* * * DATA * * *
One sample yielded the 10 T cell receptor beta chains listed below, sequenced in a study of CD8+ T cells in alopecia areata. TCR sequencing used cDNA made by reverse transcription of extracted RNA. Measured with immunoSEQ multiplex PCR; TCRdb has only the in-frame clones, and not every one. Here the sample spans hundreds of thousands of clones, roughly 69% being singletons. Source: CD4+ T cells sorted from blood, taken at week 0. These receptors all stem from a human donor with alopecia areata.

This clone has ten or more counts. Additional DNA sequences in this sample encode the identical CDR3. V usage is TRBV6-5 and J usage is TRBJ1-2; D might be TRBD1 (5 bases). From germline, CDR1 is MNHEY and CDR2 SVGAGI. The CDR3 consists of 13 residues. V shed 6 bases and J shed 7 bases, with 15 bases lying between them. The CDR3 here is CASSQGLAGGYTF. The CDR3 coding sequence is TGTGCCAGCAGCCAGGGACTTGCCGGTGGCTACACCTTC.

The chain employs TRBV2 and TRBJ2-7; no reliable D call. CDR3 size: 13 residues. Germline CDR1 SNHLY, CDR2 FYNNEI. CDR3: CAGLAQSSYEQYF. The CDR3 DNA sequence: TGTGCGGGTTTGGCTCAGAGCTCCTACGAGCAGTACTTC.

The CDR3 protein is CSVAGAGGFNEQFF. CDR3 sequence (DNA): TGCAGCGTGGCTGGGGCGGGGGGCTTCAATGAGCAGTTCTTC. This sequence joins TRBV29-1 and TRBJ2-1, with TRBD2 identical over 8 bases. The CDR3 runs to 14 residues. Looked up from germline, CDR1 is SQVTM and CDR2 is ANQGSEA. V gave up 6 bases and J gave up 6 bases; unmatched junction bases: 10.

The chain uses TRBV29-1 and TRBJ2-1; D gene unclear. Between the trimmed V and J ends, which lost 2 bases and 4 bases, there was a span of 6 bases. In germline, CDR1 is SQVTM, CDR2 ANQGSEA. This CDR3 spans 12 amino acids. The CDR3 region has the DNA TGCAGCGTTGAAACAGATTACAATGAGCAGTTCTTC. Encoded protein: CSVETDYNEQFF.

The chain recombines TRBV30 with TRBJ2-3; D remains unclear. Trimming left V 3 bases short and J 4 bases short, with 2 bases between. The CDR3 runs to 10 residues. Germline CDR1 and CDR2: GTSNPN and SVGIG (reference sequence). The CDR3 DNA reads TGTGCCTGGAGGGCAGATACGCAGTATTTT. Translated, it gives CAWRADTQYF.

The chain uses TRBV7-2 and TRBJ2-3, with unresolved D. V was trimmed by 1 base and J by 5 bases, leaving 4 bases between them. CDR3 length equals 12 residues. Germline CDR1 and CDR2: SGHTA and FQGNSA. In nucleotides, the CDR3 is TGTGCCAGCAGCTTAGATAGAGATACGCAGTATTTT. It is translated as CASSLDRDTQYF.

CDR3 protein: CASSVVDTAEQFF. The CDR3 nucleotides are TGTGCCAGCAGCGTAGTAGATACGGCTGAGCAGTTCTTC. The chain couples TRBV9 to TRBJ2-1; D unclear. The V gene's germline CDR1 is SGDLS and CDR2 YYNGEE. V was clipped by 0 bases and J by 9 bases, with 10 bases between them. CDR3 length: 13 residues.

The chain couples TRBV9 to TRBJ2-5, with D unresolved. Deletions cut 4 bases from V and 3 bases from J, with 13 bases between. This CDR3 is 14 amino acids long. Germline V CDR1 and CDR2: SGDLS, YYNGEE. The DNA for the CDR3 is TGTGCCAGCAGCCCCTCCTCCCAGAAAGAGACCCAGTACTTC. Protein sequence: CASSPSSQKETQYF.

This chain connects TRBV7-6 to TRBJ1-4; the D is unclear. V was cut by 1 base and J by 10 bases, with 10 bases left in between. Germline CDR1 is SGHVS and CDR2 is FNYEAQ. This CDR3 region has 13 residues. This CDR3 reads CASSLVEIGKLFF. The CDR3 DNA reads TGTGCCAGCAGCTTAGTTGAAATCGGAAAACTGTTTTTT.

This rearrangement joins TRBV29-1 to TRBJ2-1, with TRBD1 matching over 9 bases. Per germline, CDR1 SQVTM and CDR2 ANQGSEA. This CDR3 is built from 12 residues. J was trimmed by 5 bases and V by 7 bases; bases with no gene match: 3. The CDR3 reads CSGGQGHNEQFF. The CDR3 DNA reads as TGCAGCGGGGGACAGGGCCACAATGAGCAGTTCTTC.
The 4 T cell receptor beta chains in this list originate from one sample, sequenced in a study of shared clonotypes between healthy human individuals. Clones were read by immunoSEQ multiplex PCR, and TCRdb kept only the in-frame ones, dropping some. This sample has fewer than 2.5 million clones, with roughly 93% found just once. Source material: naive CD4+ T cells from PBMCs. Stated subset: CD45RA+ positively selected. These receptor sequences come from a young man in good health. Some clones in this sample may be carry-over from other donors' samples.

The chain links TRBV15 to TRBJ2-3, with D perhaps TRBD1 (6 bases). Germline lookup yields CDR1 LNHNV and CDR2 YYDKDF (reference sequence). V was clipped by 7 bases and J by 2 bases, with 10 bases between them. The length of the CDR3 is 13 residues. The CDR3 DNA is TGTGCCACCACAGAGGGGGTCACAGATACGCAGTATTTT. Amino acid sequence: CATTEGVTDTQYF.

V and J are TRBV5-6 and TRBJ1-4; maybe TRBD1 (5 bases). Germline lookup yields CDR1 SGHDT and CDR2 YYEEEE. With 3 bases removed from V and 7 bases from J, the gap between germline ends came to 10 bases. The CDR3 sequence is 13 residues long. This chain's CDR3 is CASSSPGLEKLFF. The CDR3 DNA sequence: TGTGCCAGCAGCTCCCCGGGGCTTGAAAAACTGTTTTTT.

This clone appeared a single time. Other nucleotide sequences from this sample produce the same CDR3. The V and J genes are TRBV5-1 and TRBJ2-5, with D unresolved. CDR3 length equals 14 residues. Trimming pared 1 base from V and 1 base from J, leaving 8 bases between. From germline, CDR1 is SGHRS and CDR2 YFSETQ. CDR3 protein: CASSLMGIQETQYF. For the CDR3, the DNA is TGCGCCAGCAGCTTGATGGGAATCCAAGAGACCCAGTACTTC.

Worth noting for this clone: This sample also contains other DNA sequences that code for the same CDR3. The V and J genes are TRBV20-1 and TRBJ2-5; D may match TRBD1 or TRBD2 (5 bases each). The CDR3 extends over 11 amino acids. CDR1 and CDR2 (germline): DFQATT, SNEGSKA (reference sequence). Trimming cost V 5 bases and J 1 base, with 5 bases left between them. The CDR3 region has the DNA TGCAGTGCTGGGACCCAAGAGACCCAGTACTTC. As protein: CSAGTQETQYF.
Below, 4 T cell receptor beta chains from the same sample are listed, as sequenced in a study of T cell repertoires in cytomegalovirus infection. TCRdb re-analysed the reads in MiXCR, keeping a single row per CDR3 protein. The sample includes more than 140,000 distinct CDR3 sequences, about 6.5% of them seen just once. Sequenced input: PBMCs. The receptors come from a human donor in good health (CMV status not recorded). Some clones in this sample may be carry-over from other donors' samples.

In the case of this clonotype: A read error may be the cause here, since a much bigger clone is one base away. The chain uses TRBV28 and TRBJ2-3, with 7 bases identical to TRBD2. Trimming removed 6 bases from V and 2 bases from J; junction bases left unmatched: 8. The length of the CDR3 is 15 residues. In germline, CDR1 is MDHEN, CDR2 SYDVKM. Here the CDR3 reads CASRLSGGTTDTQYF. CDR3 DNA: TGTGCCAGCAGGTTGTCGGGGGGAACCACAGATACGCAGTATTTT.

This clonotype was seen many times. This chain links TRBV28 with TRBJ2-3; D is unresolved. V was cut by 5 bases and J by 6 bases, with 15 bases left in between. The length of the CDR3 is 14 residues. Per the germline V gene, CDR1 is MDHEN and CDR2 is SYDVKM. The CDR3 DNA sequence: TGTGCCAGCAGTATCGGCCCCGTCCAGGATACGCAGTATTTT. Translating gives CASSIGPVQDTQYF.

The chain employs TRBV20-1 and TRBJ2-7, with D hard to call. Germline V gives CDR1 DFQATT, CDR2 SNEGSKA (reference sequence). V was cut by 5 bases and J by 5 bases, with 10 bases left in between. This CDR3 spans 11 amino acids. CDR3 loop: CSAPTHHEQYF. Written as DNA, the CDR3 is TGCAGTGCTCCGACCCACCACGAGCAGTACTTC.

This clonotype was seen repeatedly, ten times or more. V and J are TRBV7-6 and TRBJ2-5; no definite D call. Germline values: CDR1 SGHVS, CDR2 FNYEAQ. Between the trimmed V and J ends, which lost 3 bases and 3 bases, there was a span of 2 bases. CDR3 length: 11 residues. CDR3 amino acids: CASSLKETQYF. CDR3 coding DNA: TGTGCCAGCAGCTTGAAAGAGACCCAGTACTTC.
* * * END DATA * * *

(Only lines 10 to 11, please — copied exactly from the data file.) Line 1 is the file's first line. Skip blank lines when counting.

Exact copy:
This chain connects TRBV7-6 to TRBJ1-4; the D is unclear. V was cut by 1 base and J by 10 bases, with 10 bases left in between. Germline CDR1 is SGHVS and CDR2 is FNYEAQ. This CDR3 region has 13 residues. This CDR3 reads CASSLVEIGKLFF. The CDR3 DNA reads TGTGCCAGCAGCTTAGTTGAAATCGGAAAACTGTTTTTT.

This rearrangement joins TRBV29-1 to TRBJ2-1, with TRBD1 matching over 9 bases. Per germline, CDR1 SQVTM and CDR2 ANQGSEA. This CDR3 is built from 12 residues. J was trimmed by 5 bases and V by 7 bases; bases with no gene match: 3. The CDR3 reads CSGGQGHNEQFF. The CDR3 DNA reads as TGCAGCGGGGGACAGGGCCACAATGAGCAGTTCTTC.